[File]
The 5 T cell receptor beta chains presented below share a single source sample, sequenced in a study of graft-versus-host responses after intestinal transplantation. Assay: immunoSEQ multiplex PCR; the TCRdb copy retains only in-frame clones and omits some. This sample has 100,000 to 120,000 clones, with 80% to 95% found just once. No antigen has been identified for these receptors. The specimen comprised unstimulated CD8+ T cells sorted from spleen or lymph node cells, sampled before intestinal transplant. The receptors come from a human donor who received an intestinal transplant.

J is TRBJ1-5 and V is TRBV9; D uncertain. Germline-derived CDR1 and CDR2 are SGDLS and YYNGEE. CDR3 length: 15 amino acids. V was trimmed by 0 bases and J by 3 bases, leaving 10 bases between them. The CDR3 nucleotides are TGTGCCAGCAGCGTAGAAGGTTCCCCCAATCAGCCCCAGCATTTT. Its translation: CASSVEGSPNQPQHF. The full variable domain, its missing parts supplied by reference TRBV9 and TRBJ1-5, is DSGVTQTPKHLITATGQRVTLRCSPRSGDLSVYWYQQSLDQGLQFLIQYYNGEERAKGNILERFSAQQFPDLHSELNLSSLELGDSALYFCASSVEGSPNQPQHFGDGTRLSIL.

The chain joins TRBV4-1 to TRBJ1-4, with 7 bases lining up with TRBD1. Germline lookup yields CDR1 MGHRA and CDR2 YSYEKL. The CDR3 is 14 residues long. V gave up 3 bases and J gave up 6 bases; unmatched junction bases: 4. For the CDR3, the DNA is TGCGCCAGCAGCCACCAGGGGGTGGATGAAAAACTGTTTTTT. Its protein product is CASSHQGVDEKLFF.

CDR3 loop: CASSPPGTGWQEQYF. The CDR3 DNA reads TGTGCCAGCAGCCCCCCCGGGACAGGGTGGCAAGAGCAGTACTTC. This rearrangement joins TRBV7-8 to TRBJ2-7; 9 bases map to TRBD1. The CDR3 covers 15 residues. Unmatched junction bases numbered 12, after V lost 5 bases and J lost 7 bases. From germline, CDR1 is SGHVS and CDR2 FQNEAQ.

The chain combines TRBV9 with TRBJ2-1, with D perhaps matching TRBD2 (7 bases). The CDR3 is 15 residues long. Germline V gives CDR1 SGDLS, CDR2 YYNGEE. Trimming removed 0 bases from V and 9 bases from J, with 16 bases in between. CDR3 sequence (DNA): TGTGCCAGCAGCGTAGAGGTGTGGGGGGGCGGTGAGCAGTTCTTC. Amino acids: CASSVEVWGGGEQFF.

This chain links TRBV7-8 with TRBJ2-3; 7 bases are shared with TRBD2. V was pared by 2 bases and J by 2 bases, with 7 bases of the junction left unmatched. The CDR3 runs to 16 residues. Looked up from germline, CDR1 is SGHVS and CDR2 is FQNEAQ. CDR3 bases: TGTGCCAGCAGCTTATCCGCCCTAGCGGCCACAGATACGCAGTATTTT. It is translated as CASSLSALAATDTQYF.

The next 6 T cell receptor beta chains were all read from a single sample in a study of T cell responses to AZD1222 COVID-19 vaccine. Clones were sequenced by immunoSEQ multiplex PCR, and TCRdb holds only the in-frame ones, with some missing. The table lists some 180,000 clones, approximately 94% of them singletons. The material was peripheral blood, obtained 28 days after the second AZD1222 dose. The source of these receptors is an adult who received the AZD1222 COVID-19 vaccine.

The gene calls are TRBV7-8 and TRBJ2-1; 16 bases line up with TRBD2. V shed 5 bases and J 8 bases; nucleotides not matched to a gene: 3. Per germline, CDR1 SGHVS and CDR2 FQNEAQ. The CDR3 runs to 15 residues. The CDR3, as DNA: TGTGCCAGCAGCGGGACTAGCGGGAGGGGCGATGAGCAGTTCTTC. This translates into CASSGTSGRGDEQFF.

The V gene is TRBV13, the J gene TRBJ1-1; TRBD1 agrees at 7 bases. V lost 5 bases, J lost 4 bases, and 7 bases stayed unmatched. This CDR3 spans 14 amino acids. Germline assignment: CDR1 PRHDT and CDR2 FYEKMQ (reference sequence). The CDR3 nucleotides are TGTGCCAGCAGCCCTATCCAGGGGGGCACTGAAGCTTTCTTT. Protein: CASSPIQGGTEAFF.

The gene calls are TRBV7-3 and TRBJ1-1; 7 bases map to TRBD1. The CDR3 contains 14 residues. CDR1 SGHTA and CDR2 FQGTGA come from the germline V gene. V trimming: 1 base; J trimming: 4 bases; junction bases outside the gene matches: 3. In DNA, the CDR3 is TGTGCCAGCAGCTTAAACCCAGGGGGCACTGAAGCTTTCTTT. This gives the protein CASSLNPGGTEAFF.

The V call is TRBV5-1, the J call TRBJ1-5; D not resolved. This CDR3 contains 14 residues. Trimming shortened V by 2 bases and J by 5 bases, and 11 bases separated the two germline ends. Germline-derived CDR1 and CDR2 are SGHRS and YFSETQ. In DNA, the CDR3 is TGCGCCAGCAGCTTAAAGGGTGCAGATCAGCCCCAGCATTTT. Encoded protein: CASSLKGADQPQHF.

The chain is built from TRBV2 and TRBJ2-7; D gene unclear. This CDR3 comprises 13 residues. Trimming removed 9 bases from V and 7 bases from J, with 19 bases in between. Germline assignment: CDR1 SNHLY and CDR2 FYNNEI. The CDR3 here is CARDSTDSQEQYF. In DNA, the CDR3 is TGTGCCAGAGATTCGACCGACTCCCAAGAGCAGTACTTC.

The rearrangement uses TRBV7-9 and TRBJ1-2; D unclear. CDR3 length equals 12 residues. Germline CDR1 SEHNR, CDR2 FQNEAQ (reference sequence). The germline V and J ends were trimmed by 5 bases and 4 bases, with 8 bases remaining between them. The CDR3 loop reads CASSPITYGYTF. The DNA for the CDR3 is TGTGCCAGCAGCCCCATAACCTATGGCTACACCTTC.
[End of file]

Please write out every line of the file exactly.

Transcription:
The 5 T cell receptor beta chains presented below share a single source sample, sequenced in a study of graft-versus-host responses after intestinal transplantation. Assay: immunoSEQ multiplex PCR; the TCRdb copy retains only in-frame clones and omits some. This sample has 100,000 to 120,000 clones, with 80% to 95% found just once. No antigen has been identified for these receptors. The specimen comprised unstimulated CD8+ T cells sorted from spleen or lymph node cells, sampled before intestinal transplant. The receptors come from a human donor who received an intestinal transplant.

J is TRBJ1-5 and V is TRBV9; D uncertain. Germline-derived CDR1 and CDR2 are SGDLS and YYNGEE. CDR3 length: 15 amino acids. V was trimmed by 0 bases and J by 3 bases, leaving 10 bases between them. The CDR3 nucleotides are TGTGCCAGCAGCGTAGAAGGTTCCCCCAATCAGCCCCAGCATTTT. Its translation: CASSVEGSPNQPQHF. The full variable domain, its missing parts supplied by reference TRBV9 and TRBJ1-5, is DSGVTQTPKHLITATGQRVTLRCSPRSGDLSVYWYQQSLDQGLQFLIQYYNGEERAKGNILERFSAQQFPDLHSELNLSSLELGDSALYFCASSVEGSPNQPQHFGDGTRLSIL.

The chain joins TRBV4-1 to TRBJ1-4, with 7 bases lining up with TRBD1. Germline lookup yields CDR1 MGHRA and CDR2 YSYEKL. The CDR3 is 14 residues long. V gave up 3 bases and J gave up 6 bases; unmatched junction bases: 4. For the CDR3, the DNA is TGCGCCAGCAGCCACCAGGGGGTGGATGAAAAACTGTTTTTT. Its protein product is CASSHQGVDEKLFF.

CDR3 loop: CASSPPGTGWQEQYF. The CDR3 DNA reads TGTGCCAGCAGCCCCCCCGGGACAGGGTGGCAAGAGCAGTACTTC. This rearrangement joins TRBV7-8 to TRBJ2-7; 9 bases map to TRBD1. The CDR3 covers 15 residues. Unmatched junction bases numbered 12, after V lost 5 bases and J lost 7 bases. From germline, CDR1 is SGHVS and CDR2 FQNEAQ.

The chain combines TRBV9 with TRBJ2-1, with D perhaps matching TRBD2 (7 bases). The CDR3 is 15 residues long. Germline V gives CDR1 SGDLS, CDR2 YYNGEE. Trimming removed 0 bases from V and 9 bases from J, with 16 bases in between. CDR3 sequence (DNA): TGTGCCAGCAGCGTAGAGGTGTGGGGGGGCGGTGAGCAGTTCTTC. Amino acids: CASSVEVWGGGEQFF.

This chain links TRBV7-8 with TRBJ2-3; 7 bases are shared with TRBD2. V was pared by 2 bases and J by 2 bases, with 7 bases of the junction left unmatched. The CDR3 runs to 16 residues. Looked up from germline, CDR1 is SGHVS and CDR2 is FQNEAQ. CDR3 bases: TGTGCCAGCAGCTTATCCGCCCTAGCGGCCACAGATACGCAGTATTTT. It is translated as CASSLSALAATDTQYF.

The next 6 T cell receptor beta chains were all read from a single sample in a study of T cell responses to AZD1222 COVID-19 vaccine. Clones were sequenced by immunoSEQ multiplex PCR, and TCRdb holds only the in-frame ones, with some missing. The table lists some 180,000 clones, approximately 94% of them singletons. The material was peripheral blood, obtained 28 days after the second AZD1222 dose. The source of these receptors is an adult who received the AZD1222 COVID-19 vaccine.

The gene calls are TRBV7-8 and TRBJ2-1; 16 bases line up with TRBD2. V shed 5 bases and J 8 bases; nucleotides not matched to a gene: 3. Per germline, CDR1 SGHVS and CDR2 FQNEAQ. The CDR3 runs to 15 residues. The CDR3, as DNA: TGTGCCAGCAGCGGGACTAGCGGGAGGGGCGATGAGCAGTTCTTC. This translates into CASSGTSGRGDEQFF.

The V gene is TRBV13, the J gene TRBJ1-1; TRBD1 agrees at 7 bases. V lost 5 bases, J lost 4 bases, and 7 bases stayed unmatched. This CDR3 spans 14 amino acids. Germline assignment: CDR1 PRHDT and CDR2 FYEKMQ (reference sequence). The CDR3 nucleotides are TGTGCCAGCAGCCCTATCCAGGGGGGCACTGAAGCTTTCTTT. Protein: CASSPIQGGTEAFF.

The gene calls are TRBV7-3 and TRBJ1-1; 7 bases map to TRBD1. The CDR3 contains 14 residues. CDR1 SGHTA and CDR2 FQGTGA come from the germline V gene. V trimming: 1 base; J trimming: 4 bases; junction bases outside the gene matches: 3. In DNA, the CDR3 is TGTGCCAGCAGCTTAAACCCAGGGGGCACTGAAGCTTTCTTT. This gives the protein CASSLNPGGTEAFF.

The V call is TRBV5-1, the J call TRBJ1-5; D not resolved. This CDR3 contains 14 residues. Trimming shortened V by 2 bases and J by 5 bases, and 11 bases separated the two germline ends. Germline-derived CDR1 and CDR2 are SGHRS and YFSETQ. In DNA, the CDR3 is TGCGCCAGCAGCTTAAAGGGTGCAGATCAGCCCCAGCATTTT. Encoded protein: CASSLKGADQPQHF.

The chain is built from TRBV2 and TRBJ2-7; D gene unclear. This CDR3 comprises 13 residues. Trimming removed 9 bases from V and 7 bases from J, with 19 bases in between. Germline assignment: CDR1 SNHLY and CDR2 FYNNEI. The CDR3 here is CARDSTDSQEQYF. In DNA, the CDR3 is TGTGCCAGAGATTCGACCGACTCCCAAGAGCAGTACTTC.

The rearrangement uses TRBV7-9 and TRBJ1-2; D unclear. CDR3 length equals 12 residues. Germline CDR1 SEHNR, CDR2 FQNEAQ (reference sequence). The germline V and J ends were trimmed by 5 bases and 4 bases, with 8 bases remaining between them. The CDR3 loop reads CASSPITYGYTF. The DNA for the CDR3 is TGTGCCAGCAGCCCCATAACCTATGGCTACACCTTC.